If we look at the list of the largest energy storage devices in Wikipedia, it turns out that if we take into account the amount of energy stored in a single installation – then, after pumped storage hydroelectric plants and after installations using compressed air, the third place is taken by devices storing energy in molten salts heated to high temperatures. We already talked about this method in Chapter 7 (see Section 7.3.1) when discussing concentrated solar power (CSP) plants. Solar power is not converted in them directly into electricity, as in photovoltaic (PV) panels, but into thermal energy, which in turn is converted into electricity by a heat engine. The advantage of such a scenario is that the conversion to electricity doesn’t need to happen right away – as in PV facilities – but some part of the thermal energy collected may be stored and used later, which allows the CSP plants to provide electric power for several hours after the sunset.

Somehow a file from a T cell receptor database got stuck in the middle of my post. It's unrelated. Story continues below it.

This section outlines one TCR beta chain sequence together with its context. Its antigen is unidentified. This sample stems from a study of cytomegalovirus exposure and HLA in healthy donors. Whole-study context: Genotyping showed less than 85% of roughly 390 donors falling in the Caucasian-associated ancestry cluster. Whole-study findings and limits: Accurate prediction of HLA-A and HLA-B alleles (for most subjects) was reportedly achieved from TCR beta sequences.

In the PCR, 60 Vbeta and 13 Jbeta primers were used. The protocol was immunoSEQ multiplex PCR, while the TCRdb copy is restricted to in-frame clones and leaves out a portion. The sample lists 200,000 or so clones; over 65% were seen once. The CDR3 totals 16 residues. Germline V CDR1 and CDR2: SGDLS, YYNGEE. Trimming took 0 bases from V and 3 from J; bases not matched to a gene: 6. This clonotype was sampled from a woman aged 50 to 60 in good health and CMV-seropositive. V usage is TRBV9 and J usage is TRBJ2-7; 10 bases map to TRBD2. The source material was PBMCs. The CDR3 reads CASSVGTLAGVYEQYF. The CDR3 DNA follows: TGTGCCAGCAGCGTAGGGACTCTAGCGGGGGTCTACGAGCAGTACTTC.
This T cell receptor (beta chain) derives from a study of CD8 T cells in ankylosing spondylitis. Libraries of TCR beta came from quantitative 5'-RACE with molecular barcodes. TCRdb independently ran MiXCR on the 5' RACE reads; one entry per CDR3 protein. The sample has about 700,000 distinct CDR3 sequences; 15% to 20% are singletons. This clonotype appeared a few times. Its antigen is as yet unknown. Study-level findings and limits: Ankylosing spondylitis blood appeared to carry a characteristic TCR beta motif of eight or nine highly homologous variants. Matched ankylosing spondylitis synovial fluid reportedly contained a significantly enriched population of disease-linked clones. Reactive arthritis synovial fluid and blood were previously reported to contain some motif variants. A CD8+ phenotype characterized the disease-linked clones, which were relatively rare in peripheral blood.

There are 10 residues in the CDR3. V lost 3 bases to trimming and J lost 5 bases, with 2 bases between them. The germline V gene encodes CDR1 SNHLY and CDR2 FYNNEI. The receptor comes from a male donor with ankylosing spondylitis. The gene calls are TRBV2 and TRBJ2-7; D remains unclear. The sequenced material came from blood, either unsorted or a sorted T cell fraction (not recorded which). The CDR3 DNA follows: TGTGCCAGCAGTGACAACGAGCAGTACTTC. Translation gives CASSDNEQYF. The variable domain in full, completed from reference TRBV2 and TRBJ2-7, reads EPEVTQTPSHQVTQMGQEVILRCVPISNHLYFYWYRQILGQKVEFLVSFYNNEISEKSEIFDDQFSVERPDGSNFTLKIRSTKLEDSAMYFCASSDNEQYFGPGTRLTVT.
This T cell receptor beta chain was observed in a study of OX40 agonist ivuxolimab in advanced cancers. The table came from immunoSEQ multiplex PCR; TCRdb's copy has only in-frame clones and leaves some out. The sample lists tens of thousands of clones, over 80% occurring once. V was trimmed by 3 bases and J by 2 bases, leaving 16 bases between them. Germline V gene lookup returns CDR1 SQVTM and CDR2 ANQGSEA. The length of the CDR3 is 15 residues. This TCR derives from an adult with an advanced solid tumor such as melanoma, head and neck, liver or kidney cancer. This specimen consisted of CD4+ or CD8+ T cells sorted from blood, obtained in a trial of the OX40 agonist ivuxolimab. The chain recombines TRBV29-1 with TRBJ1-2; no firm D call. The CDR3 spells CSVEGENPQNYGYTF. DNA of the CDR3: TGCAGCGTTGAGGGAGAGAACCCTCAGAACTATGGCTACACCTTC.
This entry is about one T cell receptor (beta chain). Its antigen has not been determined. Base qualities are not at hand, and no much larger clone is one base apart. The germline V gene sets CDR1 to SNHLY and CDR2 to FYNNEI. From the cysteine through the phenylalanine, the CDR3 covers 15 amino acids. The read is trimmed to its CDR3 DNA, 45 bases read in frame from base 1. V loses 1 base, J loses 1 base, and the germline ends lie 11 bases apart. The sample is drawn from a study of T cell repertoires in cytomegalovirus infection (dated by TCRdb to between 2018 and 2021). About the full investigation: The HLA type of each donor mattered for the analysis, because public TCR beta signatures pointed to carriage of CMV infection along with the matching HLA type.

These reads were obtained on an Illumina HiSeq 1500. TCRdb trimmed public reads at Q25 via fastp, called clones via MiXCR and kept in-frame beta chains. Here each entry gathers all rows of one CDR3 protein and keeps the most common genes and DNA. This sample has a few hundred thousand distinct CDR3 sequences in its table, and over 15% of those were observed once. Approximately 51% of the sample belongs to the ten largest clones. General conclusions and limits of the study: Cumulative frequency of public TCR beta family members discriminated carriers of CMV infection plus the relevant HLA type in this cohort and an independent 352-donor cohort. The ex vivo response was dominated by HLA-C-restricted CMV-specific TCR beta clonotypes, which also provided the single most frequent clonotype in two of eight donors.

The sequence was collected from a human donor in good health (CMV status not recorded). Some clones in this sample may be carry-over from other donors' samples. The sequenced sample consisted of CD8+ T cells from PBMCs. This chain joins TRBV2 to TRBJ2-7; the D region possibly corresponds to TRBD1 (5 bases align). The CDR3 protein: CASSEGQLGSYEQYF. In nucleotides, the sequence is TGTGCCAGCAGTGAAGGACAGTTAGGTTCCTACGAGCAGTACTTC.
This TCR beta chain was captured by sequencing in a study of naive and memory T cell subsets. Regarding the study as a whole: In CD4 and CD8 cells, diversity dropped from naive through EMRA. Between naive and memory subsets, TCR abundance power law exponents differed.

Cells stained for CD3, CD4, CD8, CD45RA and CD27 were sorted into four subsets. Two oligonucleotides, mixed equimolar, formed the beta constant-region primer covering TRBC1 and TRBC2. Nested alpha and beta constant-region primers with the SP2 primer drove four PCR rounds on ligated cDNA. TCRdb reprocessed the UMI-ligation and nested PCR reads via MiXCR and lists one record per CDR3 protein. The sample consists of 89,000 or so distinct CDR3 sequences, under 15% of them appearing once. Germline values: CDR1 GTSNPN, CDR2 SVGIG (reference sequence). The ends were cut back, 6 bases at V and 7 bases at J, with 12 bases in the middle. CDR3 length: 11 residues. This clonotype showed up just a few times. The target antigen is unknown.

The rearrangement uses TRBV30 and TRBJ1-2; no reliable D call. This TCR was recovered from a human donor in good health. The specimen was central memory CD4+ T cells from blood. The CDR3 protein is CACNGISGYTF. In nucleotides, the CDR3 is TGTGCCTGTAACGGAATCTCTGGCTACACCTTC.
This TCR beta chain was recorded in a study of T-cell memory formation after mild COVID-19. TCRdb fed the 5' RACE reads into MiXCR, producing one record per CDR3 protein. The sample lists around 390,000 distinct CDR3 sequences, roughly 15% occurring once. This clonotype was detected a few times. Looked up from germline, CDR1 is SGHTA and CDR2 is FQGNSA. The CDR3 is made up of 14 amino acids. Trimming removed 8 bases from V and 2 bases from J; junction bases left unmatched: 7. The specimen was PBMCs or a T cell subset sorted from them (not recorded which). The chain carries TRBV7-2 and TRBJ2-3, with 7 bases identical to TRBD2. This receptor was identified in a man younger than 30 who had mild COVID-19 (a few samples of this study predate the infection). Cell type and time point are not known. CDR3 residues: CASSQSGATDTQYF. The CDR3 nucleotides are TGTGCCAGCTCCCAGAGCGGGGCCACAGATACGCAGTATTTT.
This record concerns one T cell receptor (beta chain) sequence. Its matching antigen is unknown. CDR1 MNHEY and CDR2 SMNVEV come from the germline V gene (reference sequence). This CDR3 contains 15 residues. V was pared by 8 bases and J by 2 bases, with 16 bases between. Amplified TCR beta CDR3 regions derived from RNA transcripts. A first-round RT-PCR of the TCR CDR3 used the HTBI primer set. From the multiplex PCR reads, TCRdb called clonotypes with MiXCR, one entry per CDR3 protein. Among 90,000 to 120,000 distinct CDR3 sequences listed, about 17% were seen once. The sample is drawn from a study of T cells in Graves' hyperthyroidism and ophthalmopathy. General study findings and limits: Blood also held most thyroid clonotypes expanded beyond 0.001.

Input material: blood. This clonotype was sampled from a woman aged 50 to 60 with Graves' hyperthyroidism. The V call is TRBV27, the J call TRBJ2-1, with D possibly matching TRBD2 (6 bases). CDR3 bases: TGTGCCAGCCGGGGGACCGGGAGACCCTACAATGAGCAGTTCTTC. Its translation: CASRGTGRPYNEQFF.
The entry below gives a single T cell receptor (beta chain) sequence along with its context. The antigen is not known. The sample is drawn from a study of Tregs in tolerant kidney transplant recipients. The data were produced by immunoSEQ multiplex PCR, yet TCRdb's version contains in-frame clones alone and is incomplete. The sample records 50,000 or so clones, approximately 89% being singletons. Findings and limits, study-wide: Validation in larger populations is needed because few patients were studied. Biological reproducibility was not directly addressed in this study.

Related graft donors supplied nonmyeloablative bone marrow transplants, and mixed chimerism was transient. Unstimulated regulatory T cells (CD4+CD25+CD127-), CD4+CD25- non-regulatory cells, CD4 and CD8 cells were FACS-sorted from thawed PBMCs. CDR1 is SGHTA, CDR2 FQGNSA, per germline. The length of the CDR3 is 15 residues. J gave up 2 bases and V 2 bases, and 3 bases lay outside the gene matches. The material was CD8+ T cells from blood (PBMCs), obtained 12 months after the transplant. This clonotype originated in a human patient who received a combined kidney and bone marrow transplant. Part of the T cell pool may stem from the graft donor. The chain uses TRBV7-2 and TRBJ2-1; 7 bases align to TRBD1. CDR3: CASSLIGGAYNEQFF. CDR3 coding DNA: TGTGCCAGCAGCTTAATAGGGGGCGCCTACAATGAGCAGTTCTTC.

The molten salt technology has been developed in the late 1990-s in Sandia National Laboratory. Soon afterwards, it began to be used successfully in CSP power plants. However, it has only recently been realized that this technology can also be used to store energy from other sources – for example, power surpluses generated on a windy day by wind turbines. And secondly, that the medium in which thermal energy is deposited does not necessarily have to be molten salt. In this context, two exciting recent news come from Australia, Germany and the United Kingdom.